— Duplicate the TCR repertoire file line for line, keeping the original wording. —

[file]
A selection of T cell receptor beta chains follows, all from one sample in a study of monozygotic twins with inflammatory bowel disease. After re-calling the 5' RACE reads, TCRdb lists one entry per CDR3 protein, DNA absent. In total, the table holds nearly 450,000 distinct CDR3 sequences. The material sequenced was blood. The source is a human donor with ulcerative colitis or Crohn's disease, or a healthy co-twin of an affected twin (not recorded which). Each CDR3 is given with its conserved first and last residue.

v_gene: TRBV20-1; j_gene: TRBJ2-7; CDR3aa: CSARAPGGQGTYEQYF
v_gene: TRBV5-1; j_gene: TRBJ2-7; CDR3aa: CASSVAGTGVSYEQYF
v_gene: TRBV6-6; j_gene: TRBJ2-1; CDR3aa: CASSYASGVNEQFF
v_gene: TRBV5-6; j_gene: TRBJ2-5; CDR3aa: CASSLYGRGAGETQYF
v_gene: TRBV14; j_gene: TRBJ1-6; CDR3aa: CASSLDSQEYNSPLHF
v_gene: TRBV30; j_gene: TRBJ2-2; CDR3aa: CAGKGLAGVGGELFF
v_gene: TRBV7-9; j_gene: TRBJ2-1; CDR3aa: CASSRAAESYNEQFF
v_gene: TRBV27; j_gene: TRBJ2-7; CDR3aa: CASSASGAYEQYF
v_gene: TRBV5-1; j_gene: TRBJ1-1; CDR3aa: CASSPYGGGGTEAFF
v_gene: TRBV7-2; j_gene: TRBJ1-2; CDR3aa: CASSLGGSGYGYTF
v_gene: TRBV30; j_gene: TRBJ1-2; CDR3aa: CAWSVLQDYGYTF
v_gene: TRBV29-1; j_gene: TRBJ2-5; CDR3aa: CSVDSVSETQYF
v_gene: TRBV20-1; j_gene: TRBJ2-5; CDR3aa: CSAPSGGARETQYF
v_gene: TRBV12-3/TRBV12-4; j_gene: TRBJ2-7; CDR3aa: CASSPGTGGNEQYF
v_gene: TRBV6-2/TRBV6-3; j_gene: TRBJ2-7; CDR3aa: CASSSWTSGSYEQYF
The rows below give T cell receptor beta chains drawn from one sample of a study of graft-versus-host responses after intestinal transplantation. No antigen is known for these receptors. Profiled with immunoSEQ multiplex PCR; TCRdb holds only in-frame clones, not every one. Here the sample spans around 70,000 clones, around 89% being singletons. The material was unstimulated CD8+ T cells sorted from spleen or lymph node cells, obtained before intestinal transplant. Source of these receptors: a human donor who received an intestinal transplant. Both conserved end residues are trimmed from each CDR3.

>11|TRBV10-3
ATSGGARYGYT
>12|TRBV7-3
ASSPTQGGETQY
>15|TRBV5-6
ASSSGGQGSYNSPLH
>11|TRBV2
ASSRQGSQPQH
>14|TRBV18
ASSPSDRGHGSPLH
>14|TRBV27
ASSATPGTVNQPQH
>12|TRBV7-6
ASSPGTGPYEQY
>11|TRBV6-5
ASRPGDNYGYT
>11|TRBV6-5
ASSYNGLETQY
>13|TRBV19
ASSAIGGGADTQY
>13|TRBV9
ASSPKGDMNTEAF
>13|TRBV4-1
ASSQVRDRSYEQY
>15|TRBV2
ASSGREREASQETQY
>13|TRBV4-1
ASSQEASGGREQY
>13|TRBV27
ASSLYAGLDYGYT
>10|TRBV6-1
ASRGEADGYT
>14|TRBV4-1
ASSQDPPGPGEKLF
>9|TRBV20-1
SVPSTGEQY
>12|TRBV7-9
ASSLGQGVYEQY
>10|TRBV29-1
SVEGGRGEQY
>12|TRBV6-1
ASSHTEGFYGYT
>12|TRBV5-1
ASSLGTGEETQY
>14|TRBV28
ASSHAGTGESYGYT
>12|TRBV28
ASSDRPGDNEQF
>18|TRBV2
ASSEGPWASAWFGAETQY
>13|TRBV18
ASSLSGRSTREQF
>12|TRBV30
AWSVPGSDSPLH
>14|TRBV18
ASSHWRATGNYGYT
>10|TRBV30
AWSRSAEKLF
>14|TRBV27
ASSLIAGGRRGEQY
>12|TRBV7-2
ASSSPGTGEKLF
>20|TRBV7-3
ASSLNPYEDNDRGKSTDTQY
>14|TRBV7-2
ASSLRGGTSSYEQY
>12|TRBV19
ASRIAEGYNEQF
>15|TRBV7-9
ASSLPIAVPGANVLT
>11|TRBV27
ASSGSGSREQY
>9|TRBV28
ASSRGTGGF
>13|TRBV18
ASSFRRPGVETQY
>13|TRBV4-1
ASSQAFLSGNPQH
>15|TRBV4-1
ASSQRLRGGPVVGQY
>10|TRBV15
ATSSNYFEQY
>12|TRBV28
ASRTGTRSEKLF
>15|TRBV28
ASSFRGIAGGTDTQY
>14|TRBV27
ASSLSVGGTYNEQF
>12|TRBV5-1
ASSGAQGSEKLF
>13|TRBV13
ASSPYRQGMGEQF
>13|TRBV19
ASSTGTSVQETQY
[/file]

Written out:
A selection of T cell receptor beta chains follows, all from one sample in a study of monozygotic twins with inflammatory bowel disease. After re-calling the 5' RACE reads, TCRdb lists one entry per CDR3 protein, DNA absent. In total, the table holds nearly 450,000 distinct CDR3 sequences. The material sequenced was blood. The source is a human donor with ulcerative colitis or Crohn's disease, or a healthy co-twin of an affected twin (not recorded which). Each CDR3 is given with its conserved first and last residue.

v_gene: TRBV20-1; j_gene: TRBJ2-7; CDR3aa: CSARAPGGQGTYEQYF
v_gene: TRBV5-1; j_gene: TRBJ2-7; CDR3aa: CASSVAGTGVSYEQYF
v_gene: TRBV6-6; j_gene: TRBJ2-1; CDR3aa: CASSYASGVNEQFF
v_gene: TRBV5-6; j_gene: TRBJ2-5; CDR3aa: CASSLYGRGAGETQYF
v_gene: TRBV14; j_gene: TRBJ1-6; CDR3aa: CASSLDSQEYNSPLHF
v_gene: TRBV30; j_gene: TRBJ2-2; CDR3aa: CAGKGLAGVGGELFF
v_gene: TRBV7-9; j_gene: TRBJ2-1; CDR3aa: CASSRAAESYNEQFF
v_gene: TRBV27; j_gene: TRBJ2-7; CDR3aa: CASSASGAYEQYF
v_gene: TRBV5-1; j_gene: TRBJ1-1; CDR3aa: CASSPYGGGGTEAFF
v_gene: TRBV7-2; j_gene: TRBJ1-2; CDR3aa: CASSLGGSGYGYTF
v_gene: TRBV30; j_gene: TRBJ1-2; CDR3aa: CAWSVLQDYGYTF
v_gene: TRBV29-1; j_gene: TRBJ2-5; CDR3aa: CSVDSVSETQYF
v_gene: TRBV20-1; j_gene: TRBJ2-5; CDR3aa: CSAPSGGARETQYF
v_gene: TRBV12-3/TRBV12-4; j_gene: TRBJ2-7; CDR3aa: CASSPGTGGNEQYF
v_gene: TRBV6-2/TRBV6-3; j_gene: TRBJ2-7; CDR3aa: CASSSWTSGSYEQYF
The rows below give T cell receptor beta chains drawn from one sample of a study of graft-versus-host responses after intestinal transplantation. No antigen is known for these receptors. Profiled with immunoSEQ multiplex PCR; TCRdb holds only in-frame clones, not every one. Here the sample spans around 70,000 clones, around 89% being singletons. The material was unstimulated CD8+ T cells sorted from spleen or lymph node cells, obtained before intestinal transplant. Source of these receptors: a human donor who received an intestinal transplant. Both conserved end residues are trimmed from each CDR3.

>11|TRBV10-3
ATSGGARYGYT
>12|TRBV7-3
ASSPTQGGETQY
>15|TRBV5-6
ASSSGGQGSYNSPLH
>11|TRBV2
ASSRQGSQPQH
>14|TRBV18
ASSPSDRGHGSPLH
>14|TRBV27
ASSATPGTVNQPQH
>12|TRBV7-6
ASSPGTGPYEQY
>11|TRBV6-5
ASRPGDNYGYT
>11|TRBV6-5
ASSYNGLETQY
>13|TRBV19
ASSAIGGGADTQY
>13|TRBV9
ASSPKGDMNTEAF
>13|TRBV4-1
ASSQVRDRSYEQY
>15|TRBV2
ASSGREREASQETQY
>13|TRBV4-1
ASSQEASGGREQY
>13|TRBV27
ASSLYAGLDYGYT
>10|TRBV6-1
ASRGEADGYT
>14|TRBV4-1
ASSQDPPGPGEKLF
>9|TRBV20-1
SVPSTGEQY
>12|TRBV7-9
ASSLGQGVYEQY
>10|TRBV29-1
SVEGGRGEQY
>12|TRBV6-1
ASSHTEGFYGYT
>12|TRBV5-1
ASSLGTGEETQY
>14|TRBV28
ASSHAGTGESYGYT
>12|TRBV28
ASSDRPGDNEQF
>18|TRBV2
ASSEGPWASAWFGAETQY
>13|TRBV18
ASSLSGRSTREQF
>12|TRBV30
AWSVPGSDSPLH
>14|TRBV18
ASSHWRATGNYGYT
>10|TRBV30
AWSRSAEKLF
>14|TRBV27
ASSLIAGGRRGEQY
>12|TRBV7-2
ASSSPGTGEKLF
>20|TRBV7-3
ASSLNPYEDNDRGKSTDTQY
>14|TRBV7-2
ASSLRGGTSSYEQY
>12|TRBV19
ASRIAEGYNEQF
>15|TRBV7-9
ASSLPIAVPGANVLT
>11|TRBV27
ASSGSGSREQY
>9|TRBV28
ASSRGTGGF
>13|TRBV18
ASSFRRPGVETQY
>13|TRBV4-1
ASSQAFLSGNPQH
>15|TRBV4-1
ASSQRLRGGPVVGQY
>10|TRBV15
ATSSNYFEQY
>12|TRBV28
ASRTGTRSEKLF
>15|TRBV28
ASSFRGIAGGTDTQY
>14|TRBV27
ASSLSVGGTYNEQF
>12|TRBV5-1
ASSGAQGSEKLF
>13|TRBV13
ASSPYRQGMGEQF
>13|TRBV19
ASSTGTSVQETQY